Thursday, January 29, 2009

Fallen to statistics

He was just 6 years old when I met him. Our churches had joined together for an MLK function and his AME church was hosting us. He was just a slip of a boy, with the classic high water khakis and crisply ironed white, yet slightly yellowing short-sleeved shirt that all little boys seem to wear to southern churches. He had never seen so many white people ascend on his church and his eyes grew round and wide as he hid behind his relatives, peeking at me as I waggled a finger or winked an eye.

I found out his name was Dionne. The service began and he sat entrenched in the curve of a large woman's arm, afraid to move and shame his family. But I could see that he wanted to wiggle and run free. When I walked to to the front of the church and sang my solo, his jaw dropped in surprise. I had won him over at that moment and after the service I was able to get a shy, whispered "hello." Nothing more, but that was enough.

We met up again a few years later. This time he was a member of our church. He was a budding teenager with a brain too big for his life's position. He was stuck in the worst of the worst Projects. But he stayed away from the gangs and he tried to rise out of the muck. He has the IQ of a doctor or a scientist and knew what he could achieve, but over the years he had developed a huge distrust of anyone white. He was after all, a black, poor teenager with braids. He looked the part and he got in trouble with the law. The judge wouldn't listen to his side. The judge believed the illegal immigrant felon drug dealer who wasn't even supposed to be in the country over the word of a 15 year old boy. He went to juvie. He came out lost. Hubby tried to reach him over and over and over, he pulled farther and farther away.

Yesterday, that sweet little shy boy who could have gotten out, didn't. He should have gotten out, he asked for help to get out. We tried to get him out, but no one from our church would help us. We gave him rides, tried to get him a job. They turned a deaf ear to our plea. So the pull of the gangs and the despair of the Projects won in the end. Yesterday that sweet little boy was arrested for 1st degree murder. He was an accomplice, not the actual murderer, but he is still going away for a long time. I'm sorry for the family of the dead man. I'm sorry for their loss. And I know that Dionne was wrong and has committed a grave sin. But society and our church has committed just as grievous a sin against Dionne. We created this system and we perpetuate it. We turn away because we are scared or it is not our problem or someone else will take care of it. We don't get involved. And we reap what we sow.

Today I cried as if my heart had broken.

He is not a picture on the news or a person to cross the street to avoid. I trusted him with my daughter when she was 3!

He is the Joseph from my Christmas pageant.

He is the kid who gave up food so his sister got enough to eat.

He is the kid who made his baby niece laugh for the first time.

But he is a murderer.

And now he is a number.

May the Universe help us all for not helping him.


Michelle said...

That right there is the exact reason I have a problem with organized religion. Church folk will stand up and judge and pass judgement but when it comes right down to it they wouldn't go out of their way for even a second to help someone below them.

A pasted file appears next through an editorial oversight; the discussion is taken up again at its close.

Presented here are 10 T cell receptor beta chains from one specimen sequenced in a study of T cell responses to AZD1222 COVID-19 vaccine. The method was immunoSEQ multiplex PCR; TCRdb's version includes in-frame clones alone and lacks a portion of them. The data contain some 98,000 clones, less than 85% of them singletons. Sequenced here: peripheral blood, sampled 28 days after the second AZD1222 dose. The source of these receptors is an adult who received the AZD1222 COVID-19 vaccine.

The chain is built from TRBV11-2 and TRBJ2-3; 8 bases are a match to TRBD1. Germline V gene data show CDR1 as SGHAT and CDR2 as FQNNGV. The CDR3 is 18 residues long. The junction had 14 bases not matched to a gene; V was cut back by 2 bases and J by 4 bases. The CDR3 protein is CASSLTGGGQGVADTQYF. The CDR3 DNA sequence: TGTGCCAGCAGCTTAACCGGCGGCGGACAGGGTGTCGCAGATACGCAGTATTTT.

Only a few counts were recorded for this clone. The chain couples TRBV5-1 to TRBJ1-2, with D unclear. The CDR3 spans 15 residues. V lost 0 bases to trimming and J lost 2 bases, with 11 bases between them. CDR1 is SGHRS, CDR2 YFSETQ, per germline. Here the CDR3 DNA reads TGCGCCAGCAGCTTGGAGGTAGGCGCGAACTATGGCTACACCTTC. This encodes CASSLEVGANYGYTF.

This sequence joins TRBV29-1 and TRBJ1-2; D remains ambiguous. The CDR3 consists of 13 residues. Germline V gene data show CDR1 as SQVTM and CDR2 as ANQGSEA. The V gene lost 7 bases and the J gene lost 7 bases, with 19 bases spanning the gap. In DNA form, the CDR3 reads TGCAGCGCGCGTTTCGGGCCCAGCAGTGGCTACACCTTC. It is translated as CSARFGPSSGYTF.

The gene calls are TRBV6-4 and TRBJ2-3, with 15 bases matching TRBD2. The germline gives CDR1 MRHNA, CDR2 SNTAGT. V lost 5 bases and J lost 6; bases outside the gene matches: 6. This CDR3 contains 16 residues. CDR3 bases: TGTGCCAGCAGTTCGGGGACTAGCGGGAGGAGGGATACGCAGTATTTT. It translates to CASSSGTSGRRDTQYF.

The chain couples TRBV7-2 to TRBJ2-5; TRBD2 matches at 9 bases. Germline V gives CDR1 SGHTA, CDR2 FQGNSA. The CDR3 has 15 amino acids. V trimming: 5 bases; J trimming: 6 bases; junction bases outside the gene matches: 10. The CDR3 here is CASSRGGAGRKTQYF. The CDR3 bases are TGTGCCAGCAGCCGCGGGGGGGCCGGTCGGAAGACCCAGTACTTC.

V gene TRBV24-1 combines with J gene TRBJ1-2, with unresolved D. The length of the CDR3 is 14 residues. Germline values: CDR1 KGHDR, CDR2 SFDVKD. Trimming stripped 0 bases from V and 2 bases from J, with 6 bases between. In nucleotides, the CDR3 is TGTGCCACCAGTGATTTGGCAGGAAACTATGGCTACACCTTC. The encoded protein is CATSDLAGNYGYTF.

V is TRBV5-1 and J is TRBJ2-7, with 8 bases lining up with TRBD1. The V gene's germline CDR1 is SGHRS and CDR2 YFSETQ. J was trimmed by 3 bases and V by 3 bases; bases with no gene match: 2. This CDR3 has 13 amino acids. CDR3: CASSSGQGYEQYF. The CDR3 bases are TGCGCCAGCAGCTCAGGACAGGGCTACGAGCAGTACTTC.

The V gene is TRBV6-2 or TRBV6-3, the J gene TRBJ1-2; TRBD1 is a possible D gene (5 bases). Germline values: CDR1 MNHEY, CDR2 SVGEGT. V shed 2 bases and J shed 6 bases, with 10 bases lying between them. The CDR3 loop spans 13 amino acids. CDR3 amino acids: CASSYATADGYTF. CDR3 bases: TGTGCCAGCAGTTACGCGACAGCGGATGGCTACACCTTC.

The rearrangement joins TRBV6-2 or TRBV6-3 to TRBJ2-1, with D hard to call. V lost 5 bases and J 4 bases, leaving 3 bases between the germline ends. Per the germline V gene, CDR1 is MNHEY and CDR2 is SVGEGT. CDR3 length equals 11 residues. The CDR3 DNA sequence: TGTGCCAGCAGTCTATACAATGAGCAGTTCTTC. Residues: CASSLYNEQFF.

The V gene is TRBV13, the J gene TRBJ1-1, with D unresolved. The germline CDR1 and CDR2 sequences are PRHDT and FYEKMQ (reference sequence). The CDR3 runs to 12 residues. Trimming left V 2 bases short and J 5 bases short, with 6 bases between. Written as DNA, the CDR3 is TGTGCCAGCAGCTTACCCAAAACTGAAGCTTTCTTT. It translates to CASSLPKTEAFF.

I really don't mean to be disrespectful and I really am a religious person. I have just seen the same thing happen repeatedly by so called people of God. It burns my butt.

Anonymous said...

I'm sorry. I've been there and I'm watching one of our own neighborhood boys go this route. It breaks my heart. It sucks when the system is set up to destroy and abandon those who need the most and those who could have different results if *somebody* just lent a hand.

I don't mean to offend anyone here, but I find the folks at my mother's church to be the most hateful, judgmental, shaming bunch of bigots I've met in a long time, all in the name of Christianity. Is that what Christ taught, really?

I hold this young man and his family and his victim's family in my heart tonight. On many levels, they are all victims.

You've had quite the week, haven't you?

/ dw

Jeannie said...

I hate to be the spoiler and I'm sure you know that particular little boy and what he might have become and don't think for a minute that I haven't wanted to pull my hair out over the hypocrisy in the church but on a personal level, we've all tried to help someone at sometime and got burned or worn out or just used. And so we become cynical. We ask ourselves - if I do this - will it be worth it? Can I stand to have my face slapped one more time? Most of us do not have the temperment of Jesus. Most of us have families and reciprocating friends who also need our time and money. We just can't bring ourselves to make another bad investment. That doesn't make it right I know. But that's how it is. How many social workers don't get burned out?

I think it's a shame that it works out this way, I just don't know what can be done to get help to those that really deserve it without wearing out those willing to help.

cbrks12 said...

You are an excellent writer. Such a sad and touching story.

Amy said...

How heartbreaking. It is so very sad when those we love and try to help don't know how to help themselves.

FreeDragon said...

Please don't give up hope. That little boy you found so endearing is still in the adult somewhere.